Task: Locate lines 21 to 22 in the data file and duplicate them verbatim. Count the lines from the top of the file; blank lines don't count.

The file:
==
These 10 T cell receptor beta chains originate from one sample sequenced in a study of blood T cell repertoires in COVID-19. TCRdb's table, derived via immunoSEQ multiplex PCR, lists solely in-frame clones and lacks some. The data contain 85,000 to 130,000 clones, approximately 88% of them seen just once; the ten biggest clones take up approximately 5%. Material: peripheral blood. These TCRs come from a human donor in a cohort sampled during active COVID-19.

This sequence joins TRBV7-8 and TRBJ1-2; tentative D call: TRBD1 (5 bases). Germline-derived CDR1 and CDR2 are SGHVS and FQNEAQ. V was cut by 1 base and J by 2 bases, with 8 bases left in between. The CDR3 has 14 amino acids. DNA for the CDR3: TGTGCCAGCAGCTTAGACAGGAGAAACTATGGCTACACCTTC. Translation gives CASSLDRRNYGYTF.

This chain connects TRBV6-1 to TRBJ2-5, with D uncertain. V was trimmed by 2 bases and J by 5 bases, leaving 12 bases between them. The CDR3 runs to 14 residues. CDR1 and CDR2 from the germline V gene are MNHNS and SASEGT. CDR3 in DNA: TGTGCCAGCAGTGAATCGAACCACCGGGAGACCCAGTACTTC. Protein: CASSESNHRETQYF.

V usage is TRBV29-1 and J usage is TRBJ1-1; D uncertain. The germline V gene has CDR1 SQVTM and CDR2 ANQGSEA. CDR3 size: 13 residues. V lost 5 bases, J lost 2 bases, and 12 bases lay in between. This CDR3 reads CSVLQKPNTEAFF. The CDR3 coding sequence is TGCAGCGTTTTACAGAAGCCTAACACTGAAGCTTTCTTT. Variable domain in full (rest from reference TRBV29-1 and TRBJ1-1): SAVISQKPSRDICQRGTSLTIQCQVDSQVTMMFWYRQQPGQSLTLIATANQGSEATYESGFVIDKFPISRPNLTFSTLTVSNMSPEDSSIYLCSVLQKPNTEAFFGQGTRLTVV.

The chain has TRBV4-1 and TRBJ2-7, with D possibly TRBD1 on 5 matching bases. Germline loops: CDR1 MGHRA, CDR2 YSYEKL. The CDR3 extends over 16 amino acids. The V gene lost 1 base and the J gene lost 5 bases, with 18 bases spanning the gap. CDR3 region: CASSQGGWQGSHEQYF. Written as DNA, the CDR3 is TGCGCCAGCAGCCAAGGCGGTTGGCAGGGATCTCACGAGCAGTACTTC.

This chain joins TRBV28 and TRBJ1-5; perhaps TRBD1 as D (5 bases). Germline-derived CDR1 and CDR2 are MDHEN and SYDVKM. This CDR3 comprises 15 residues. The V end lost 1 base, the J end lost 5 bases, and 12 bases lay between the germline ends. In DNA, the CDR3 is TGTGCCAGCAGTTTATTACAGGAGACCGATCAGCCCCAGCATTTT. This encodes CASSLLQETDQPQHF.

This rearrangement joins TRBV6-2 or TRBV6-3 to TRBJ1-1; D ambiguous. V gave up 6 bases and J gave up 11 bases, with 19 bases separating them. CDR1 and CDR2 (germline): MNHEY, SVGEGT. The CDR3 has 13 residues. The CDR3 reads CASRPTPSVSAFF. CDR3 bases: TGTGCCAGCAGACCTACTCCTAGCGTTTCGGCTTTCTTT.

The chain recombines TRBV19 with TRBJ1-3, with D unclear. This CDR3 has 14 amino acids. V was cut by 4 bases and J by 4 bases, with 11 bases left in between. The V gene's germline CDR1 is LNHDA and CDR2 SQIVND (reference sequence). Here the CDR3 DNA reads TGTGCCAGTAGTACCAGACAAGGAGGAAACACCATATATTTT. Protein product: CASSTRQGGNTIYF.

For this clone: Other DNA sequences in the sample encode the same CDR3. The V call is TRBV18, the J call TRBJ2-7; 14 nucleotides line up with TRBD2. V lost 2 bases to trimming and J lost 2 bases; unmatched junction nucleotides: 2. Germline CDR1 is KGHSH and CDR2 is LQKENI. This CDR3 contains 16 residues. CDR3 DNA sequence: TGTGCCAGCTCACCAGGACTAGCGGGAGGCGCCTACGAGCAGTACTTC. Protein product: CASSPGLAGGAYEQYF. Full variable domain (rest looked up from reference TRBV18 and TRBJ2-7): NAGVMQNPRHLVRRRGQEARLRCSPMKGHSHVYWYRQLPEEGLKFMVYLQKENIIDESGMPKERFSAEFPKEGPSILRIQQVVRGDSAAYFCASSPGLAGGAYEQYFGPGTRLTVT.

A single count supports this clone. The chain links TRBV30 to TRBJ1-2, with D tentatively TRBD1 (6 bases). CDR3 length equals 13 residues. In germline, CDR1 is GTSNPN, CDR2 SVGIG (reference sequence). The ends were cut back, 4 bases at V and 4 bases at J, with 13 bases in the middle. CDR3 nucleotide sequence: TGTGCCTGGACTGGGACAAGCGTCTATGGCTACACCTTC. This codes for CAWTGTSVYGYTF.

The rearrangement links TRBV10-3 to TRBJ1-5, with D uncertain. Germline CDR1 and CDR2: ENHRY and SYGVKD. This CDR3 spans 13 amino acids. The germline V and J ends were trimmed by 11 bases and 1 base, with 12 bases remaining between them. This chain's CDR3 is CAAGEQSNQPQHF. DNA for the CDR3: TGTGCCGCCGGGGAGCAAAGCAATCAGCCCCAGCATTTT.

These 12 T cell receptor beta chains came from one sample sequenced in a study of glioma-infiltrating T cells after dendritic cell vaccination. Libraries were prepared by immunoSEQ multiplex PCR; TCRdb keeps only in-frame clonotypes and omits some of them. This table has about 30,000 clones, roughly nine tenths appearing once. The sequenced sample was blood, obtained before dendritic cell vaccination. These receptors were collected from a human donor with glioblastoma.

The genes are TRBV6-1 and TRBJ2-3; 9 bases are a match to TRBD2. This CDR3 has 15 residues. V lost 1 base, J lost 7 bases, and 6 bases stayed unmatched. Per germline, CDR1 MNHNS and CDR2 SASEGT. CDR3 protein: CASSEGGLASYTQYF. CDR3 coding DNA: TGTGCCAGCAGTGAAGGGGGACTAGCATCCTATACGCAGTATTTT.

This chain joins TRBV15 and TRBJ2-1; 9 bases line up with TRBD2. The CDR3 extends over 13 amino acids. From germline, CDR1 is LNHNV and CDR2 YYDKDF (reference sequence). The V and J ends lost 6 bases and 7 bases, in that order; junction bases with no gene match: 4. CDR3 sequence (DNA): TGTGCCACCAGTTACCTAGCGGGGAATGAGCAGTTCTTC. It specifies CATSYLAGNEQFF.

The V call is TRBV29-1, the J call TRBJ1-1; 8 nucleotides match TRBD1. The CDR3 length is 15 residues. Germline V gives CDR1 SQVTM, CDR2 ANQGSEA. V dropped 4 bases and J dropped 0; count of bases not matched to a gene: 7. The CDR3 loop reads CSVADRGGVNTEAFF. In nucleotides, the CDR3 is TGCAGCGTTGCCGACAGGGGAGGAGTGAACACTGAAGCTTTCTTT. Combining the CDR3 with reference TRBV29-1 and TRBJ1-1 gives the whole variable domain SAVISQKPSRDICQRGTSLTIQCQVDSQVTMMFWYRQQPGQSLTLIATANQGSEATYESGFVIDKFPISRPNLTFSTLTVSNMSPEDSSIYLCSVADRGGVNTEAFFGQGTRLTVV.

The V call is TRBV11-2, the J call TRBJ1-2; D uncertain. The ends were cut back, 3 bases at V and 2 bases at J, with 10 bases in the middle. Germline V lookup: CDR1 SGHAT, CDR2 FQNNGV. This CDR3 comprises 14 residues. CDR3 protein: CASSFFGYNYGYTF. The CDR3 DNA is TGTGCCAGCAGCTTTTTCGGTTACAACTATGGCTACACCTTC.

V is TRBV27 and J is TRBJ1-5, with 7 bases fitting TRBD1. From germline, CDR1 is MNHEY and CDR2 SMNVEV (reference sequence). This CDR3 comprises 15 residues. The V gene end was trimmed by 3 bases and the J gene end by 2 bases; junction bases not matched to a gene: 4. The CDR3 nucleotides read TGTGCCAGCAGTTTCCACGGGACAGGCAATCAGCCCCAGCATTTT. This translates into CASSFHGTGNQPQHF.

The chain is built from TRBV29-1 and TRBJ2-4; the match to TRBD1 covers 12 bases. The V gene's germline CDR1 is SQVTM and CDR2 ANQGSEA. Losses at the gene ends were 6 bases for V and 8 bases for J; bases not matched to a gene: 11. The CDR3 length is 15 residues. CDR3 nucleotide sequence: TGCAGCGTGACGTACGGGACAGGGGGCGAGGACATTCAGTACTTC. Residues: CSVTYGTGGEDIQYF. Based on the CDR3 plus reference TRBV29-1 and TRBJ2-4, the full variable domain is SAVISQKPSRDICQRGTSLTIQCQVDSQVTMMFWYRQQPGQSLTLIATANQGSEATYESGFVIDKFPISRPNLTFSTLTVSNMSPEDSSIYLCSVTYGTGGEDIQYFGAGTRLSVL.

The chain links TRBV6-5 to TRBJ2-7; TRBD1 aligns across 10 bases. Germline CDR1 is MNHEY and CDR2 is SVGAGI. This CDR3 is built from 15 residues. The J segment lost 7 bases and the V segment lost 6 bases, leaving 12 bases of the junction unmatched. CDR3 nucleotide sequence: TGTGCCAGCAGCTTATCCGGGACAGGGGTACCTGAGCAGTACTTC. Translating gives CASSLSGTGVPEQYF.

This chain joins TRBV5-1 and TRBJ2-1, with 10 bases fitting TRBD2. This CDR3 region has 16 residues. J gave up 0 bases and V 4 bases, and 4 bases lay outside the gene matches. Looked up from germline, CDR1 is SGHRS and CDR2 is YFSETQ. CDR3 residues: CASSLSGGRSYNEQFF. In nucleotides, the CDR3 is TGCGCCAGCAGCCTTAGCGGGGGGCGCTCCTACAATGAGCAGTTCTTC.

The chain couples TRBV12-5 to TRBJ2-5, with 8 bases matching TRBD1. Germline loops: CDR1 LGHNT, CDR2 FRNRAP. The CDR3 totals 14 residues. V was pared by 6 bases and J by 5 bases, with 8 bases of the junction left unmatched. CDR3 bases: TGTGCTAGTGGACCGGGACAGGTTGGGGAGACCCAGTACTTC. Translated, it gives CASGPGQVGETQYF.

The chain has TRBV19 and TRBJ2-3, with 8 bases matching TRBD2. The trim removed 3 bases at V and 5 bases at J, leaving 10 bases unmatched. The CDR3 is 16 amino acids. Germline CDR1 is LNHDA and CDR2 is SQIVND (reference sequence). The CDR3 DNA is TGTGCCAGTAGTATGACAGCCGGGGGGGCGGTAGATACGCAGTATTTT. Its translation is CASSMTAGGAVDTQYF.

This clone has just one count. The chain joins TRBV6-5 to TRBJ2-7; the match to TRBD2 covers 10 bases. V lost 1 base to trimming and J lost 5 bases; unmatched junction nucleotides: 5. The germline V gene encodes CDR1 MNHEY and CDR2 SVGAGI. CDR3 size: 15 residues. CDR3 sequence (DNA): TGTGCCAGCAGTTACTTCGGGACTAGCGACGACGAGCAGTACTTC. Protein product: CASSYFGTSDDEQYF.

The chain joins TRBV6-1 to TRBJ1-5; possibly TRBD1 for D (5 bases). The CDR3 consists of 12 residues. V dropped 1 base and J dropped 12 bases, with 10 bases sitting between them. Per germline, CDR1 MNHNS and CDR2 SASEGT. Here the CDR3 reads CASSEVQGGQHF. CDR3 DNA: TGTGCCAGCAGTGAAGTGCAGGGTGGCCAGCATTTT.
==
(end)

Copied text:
The chain couples TRBV12-5 to TRBJ2-5, with 8 bases matching TRBD1. Germline loops: CDR1 LGHNT, CDR2 FRNRAP. The CDR3 totals 14 residues. V was pared by 6 bases and J by 5 bases, with 8 bases of the junction left unmatched. CDR3 bases: TGTGCTAGTGGACCGGGACAGGTTGGGGAGACCCAGTACTTC. Translated, it gives CASGPGQVGETQYF.

The chain has TRBV19 and TRBJ2-3, with 8 bases matching TRBD2. The trim removed 3 bases at V and 5 bases at J, leaving 10 bases unmatched. The CDR3 is 16 amino acids. Germline CDR1 is LNHDA and CDR2 is SQIVND (reference sequence). The CDR3 DNA is TGTGCCAGTAGTATGACAGCCGGGGGGGCGGTAGATACGCAGTATTTT. Its translation is CASSMTAGGAVDTQYF.